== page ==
See the English translation it is based on at the bottom of the SignPuddle page…it gives you a real "interpreter's translation" of the New Living Translation English text…

So we can provide you with thousands of pages of sentences and translations…the only problem is that we do not know HamNoSys and Stokoe. And the systems are not created for the same purpose so it is hard to compare them - Maybe you can choose something already written in SignWriting and then ask someone who knows the other systems to write it for you -

Ask questions here on the List - we are always here for you - and interested in your project - please keep us informed -

Val ;-)


On Sep 3, 2012, at 1:25 PM, Steve Slevinski wrote:

Hi Jessica Hutchinson,

I do not know of any parallel corpus for different notations.

There is a wealth of data available for SignWriting.

You may be interested in the ASL Gospel site (  It has ASL translations for all 4 Gospels of the Bible (Matthew, Mark, Luke, and John).  You can find the data behind this text in the ASL Bible in SignPuddle:

Go to the export page and click the download link.  You will get a XML file that contains all of the data that you need.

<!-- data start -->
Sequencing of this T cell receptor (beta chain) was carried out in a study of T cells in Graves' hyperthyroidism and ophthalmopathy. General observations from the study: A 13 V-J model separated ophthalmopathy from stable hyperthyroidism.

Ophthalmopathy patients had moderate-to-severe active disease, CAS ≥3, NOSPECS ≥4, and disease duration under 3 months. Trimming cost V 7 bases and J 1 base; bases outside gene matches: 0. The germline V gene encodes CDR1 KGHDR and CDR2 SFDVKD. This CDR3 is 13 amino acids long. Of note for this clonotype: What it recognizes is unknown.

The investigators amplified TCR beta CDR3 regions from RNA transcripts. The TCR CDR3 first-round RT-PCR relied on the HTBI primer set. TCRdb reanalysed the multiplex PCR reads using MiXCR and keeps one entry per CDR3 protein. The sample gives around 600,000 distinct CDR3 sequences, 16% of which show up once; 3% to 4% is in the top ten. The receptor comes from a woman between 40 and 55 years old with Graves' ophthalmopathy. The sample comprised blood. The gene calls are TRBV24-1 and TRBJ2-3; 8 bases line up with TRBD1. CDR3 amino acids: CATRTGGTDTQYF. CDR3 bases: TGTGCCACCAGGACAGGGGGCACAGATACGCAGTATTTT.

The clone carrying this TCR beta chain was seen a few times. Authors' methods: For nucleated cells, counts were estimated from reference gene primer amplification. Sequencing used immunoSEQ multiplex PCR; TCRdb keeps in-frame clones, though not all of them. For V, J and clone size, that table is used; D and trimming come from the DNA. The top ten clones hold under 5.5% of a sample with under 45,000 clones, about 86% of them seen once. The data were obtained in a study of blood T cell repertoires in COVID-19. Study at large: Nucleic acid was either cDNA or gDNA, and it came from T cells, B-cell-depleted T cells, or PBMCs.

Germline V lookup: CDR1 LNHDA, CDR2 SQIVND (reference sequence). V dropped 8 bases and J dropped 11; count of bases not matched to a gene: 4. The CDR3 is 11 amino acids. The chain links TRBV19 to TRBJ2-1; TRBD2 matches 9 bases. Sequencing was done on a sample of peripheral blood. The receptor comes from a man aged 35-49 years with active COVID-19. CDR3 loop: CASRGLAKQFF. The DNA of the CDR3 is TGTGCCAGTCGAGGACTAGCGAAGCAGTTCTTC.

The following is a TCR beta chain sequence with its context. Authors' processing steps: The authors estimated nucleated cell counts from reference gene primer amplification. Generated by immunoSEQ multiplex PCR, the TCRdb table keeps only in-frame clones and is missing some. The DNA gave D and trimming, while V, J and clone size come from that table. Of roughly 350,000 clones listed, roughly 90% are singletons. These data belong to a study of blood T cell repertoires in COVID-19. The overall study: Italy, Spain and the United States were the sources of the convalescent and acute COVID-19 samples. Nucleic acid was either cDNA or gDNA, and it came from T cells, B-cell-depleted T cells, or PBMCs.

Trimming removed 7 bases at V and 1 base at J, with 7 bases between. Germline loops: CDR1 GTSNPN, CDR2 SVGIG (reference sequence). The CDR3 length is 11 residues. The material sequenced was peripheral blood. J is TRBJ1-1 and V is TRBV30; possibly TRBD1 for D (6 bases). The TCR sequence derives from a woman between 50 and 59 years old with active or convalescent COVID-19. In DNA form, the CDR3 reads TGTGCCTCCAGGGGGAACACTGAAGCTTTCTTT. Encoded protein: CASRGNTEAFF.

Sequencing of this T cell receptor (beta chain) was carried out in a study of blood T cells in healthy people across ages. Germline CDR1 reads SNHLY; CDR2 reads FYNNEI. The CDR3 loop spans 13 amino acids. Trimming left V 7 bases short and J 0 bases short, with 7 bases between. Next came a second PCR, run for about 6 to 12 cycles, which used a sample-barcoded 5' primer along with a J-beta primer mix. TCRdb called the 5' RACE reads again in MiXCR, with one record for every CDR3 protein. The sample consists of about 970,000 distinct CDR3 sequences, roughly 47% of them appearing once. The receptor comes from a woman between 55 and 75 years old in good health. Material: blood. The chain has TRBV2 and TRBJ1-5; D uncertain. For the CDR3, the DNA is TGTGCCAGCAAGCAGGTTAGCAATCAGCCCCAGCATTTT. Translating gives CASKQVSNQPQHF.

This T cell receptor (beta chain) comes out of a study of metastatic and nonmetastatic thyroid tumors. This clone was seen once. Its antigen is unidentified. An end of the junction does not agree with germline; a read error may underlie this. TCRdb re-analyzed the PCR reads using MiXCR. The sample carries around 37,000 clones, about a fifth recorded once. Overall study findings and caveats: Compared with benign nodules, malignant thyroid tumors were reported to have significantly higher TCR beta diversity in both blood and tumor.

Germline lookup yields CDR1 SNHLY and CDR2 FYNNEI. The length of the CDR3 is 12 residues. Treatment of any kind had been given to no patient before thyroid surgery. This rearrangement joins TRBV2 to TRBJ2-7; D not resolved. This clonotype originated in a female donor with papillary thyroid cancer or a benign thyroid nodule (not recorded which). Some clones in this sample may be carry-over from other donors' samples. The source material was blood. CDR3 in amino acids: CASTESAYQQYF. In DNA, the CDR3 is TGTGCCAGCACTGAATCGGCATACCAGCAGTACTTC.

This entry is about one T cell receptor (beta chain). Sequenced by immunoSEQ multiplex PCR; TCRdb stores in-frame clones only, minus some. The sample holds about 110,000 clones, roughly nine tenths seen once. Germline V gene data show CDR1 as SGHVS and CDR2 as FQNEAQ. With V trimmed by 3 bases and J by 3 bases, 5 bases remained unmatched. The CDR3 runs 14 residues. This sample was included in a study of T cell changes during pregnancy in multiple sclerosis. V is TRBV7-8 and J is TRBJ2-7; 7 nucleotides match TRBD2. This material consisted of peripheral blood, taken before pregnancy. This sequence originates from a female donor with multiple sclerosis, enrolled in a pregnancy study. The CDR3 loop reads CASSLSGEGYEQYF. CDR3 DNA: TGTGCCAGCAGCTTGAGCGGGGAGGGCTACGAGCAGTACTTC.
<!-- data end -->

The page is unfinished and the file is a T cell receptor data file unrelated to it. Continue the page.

The sign data will be in the format called Formal SignWriting (FSW).  This format is documented in the Modern SignWriting specification, section 9.  You can download the document or view it online.

View online:

SignWriting is different than HamNoSys and Stokoe because SignWriting is 2-dimensional.  The character encoding model for SignWriting is based on mathematics.  The 2-dimensional nature of SignWriting has unique challenges, such as the built-in variability of the script: 

The variability of SignWriting necessitates a searching scheme that is not based on exact string matches, but on approximate matching with regular expressions.

The open source project (the SignWriting Image Server) can be found on Github.  It is an implementation of the Modern SignWriting specification.



On Sep 3, 2012, at 1:08 PM, Valerie Sutton wrote:

SignWriting List
September 3, 2012

Hello Jessica and everyone -

Welcome to the SignWriting List, Jessica. And congratulations on your project…I enjoyed visiting your research web site:

Machine Translation of SASL